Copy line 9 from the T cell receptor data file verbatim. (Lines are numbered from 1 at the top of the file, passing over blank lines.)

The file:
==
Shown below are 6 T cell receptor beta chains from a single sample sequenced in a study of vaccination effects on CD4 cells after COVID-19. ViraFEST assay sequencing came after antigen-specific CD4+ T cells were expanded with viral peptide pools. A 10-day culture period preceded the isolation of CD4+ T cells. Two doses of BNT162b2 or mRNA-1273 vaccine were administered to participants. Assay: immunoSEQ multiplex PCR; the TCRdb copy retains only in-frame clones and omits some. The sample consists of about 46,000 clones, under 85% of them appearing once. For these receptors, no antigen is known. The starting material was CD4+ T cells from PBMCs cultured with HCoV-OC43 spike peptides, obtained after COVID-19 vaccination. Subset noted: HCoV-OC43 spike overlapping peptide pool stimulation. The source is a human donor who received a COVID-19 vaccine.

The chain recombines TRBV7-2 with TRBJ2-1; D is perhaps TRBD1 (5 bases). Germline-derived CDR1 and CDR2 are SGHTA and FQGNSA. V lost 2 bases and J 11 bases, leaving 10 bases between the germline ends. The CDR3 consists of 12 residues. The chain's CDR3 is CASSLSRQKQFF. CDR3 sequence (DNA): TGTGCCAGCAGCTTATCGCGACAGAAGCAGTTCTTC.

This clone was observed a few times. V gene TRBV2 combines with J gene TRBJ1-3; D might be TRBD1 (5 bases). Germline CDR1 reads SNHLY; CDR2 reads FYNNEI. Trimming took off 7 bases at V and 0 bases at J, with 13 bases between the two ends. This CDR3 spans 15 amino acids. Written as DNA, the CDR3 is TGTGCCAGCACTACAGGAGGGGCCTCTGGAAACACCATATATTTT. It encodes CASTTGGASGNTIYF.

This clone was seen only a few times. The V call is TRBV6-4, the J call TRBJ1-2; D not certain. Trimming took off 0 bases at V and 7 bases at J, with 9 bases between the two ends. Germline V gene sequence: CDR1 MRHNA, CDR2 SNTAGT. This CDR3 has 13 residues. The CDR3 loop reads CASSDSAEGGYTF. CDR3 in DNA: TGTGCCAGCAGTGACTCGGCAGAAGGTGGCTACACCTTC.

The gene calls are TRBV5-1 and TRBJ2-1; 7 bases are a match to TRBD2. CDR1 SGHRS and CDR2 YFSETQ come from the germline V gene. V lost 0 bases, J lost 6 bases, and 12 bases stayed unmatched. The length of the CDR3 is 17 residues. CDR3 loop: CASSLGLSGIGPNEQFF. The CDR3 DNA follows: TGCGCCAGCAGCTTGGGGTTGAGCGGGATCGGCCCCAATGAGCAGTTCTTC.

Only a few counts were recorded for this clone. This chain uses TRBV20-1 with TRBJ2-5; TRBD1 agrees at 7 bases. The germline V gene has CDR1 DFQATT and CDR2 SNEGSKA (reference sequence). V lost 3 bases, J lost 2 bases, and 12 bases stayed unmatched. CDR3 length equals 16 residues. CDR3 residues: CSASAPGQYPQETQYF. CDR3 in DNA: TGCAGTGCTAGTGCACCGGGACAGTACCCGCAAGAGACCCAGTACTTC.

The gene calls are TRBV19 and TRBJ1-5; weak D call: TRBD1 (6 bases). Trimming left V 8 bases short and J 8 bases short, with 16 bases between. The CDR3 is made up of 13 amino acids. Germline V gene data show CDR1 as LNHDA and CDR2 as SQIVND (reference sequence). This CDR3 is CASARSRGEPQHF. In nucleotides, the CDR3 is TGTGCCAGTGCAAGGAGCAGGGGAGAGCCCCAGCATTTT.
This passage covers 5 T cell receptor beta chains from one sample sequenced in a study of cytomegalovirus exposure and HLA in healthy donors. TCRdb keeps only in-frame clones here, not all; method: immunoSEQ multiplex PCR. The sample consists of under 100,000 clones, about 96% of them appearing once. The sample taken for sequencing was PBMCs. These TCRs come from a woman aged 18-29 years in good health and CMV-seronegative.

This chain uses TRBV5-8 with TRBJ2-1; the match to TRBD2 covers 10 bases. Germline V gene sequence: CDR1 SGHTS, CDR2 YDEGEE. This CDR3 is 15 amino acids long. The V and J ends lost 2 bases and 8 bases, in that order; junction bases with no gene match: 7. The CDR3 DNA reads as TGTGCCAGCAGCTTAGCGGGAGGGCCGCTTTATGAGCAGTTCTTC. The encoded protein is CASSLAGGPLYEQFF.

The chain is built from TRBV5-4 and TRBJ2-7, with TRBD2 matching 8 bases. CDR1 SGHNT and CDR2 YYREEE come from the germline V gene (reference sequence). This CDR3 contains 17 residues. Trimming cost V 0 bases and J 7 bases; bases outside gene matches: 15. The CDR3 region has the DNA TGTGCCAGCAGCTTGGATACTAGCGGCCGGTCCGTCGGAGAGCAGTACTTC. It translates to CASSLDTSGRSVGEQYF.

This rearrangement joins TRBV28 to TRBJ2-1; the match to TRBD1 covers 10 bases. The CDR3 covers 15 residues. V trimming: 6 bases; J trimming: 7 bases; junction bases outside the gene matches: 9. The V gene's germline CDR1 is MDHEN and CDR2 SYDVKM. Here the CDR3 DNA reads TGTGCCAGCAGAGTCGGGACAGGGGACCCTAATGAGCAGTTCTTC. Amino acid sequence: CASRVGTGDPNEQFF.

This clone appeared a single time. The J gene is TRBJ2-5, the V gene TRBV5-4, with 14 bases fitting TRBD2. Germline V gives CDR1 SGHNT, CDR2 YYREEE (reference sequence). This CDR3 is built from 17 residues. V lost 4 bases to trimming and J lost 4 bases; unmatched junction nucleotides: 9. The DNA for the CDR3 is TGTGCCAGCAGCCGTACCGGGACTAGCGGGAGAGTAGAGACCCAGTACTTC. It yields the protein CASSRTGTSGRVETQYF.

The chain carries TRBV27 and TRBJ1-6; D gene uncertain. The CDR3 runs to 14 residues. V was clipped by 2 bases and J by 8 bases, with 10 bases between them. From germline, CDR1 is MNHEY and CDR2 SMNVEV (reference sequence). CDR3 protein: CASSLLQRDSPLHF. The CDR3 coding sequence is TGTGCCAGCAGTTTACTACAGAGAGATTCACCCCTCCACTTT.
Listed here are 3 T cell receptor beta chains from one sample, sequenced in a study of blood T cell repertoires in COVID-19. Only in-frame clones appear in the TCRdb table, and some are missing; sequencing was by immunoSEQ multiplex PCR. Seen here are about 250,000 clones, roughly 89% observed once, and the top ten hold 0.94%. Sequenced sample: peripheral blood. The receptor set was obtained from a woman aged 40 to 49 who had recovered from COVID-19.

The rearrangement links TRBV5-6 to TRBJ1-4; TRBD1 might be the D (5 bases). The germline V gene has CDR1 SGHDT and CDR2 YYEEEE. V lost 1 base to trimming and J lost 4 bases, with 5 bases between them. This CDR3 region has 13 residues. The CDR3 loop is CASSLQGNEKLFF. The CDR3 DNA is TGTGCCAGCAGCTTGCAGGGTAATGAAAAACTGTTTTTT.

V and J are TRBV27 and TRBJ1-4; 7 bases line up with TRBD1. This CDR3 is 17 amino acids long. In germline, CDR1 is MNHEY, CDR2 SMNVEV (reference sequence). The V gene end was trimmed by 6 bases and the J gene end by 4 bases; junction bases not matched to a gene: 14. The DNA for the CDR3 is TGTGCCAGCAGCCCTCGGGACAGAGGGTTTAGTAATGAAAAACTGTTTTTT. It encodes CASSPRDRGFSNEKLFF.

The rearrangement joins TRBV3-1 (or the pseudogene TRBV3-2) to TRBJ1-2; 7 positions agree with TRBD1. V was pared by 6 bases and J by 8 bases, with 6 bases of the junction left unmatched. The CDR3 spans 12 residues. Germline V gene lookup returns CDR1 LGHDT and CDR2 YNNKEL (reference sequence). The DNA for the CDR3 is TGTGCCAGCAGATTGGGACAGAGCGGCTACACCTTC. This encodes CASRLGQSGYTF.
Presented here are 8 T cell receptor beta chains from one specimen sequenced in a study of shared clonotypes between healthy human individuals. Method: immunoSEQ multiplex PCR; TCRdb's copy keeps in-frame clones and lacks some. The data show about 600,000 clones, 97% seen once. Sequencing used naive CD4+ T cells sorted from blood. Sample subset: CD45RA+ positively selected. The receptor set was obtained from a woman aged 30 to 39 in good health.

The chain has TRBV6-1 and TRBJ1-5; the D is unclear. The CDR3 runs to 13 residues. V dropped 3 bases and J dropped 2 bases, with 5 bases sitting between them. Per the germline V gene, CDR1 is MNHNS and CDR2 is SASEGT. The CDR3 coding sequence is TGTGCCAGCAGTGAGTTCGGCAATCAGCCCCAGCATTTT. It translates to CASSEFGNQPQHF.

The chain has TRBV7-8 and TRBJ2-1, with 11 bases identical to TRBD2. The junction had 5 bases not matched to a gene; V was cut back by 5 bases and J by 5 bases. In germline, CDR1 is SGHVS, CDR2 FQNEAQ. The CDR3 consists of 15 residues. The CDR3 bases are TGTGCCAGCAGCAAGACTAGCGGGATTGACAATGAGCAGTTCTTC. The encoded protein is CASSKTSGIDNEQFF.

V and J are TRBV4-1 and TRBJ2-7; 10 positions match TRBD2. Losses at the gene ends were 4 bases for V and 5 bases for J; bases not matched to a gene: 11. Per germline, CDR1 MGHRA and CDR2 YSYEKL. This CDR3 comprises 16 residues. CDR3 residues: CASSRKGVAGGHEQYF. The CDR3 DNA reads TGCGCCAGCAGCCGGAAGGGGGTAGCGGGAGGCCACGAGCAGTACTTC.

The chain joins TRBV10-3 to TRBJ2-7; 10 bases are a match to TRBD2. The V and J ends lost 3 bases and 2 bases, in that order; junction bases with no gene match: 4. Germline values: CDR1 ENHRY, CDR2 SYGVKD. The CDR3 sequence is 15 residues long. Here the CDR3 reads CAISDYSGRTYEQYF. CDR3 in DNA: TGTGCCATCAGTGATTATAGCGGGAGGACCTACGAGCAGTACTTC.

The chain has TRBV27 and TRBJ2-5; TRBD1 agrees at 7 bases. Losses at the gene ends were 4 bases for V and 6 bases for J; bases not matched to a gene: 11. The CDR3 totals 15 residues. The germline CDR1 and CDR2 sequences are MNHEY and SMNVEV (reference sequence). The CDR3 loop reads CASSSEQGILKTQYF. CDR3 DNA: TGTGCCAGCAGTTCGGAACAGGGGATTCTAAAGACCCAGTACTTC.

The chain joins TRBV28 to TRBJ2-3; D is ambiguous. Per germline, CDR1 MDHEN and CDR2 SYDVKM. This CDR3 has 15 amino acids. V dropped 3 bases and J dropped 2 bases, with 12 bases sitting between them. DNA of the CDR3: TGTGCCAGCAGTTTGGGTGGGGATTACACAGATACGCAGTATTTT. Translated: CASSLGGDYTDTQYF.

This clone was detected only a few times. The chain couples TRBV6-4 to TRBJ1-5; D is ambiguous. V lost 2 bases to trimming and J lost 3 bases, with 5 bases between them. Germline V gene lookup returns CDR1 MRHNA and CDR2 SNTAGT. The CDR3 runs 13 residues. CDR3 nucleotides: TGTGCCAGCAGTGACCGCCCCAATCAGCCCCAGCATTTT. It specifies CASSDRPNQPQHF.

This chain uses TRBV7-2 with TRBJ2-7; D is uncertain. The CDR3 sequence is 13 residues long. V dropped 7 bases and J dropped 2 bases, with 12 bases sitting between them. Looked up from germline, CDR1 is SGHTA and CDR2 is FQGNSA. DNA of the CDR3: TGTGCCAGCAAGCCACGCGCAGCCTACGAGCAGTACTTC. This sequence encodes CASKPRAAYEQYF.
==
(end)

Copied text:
This chain uses TRBV5-8 with TRBJ2-1; the match to TRBD2 covers 10 bases. Germline V gene sequence: CDR1 SGHTS, CDR2 YDEGEE. This CDR3 is 15 amino acids long. The V and J ends lost 2 bases and 8 bases, in that order; junction bases with no gene match: 7. The CDR3 DNA reads as TGTGCCAGCAGCTTAGCGGGAGGGCCGCTTTATGAGCAGTTCTTC. The encoded protein is CASSLAGGPLYEQFF.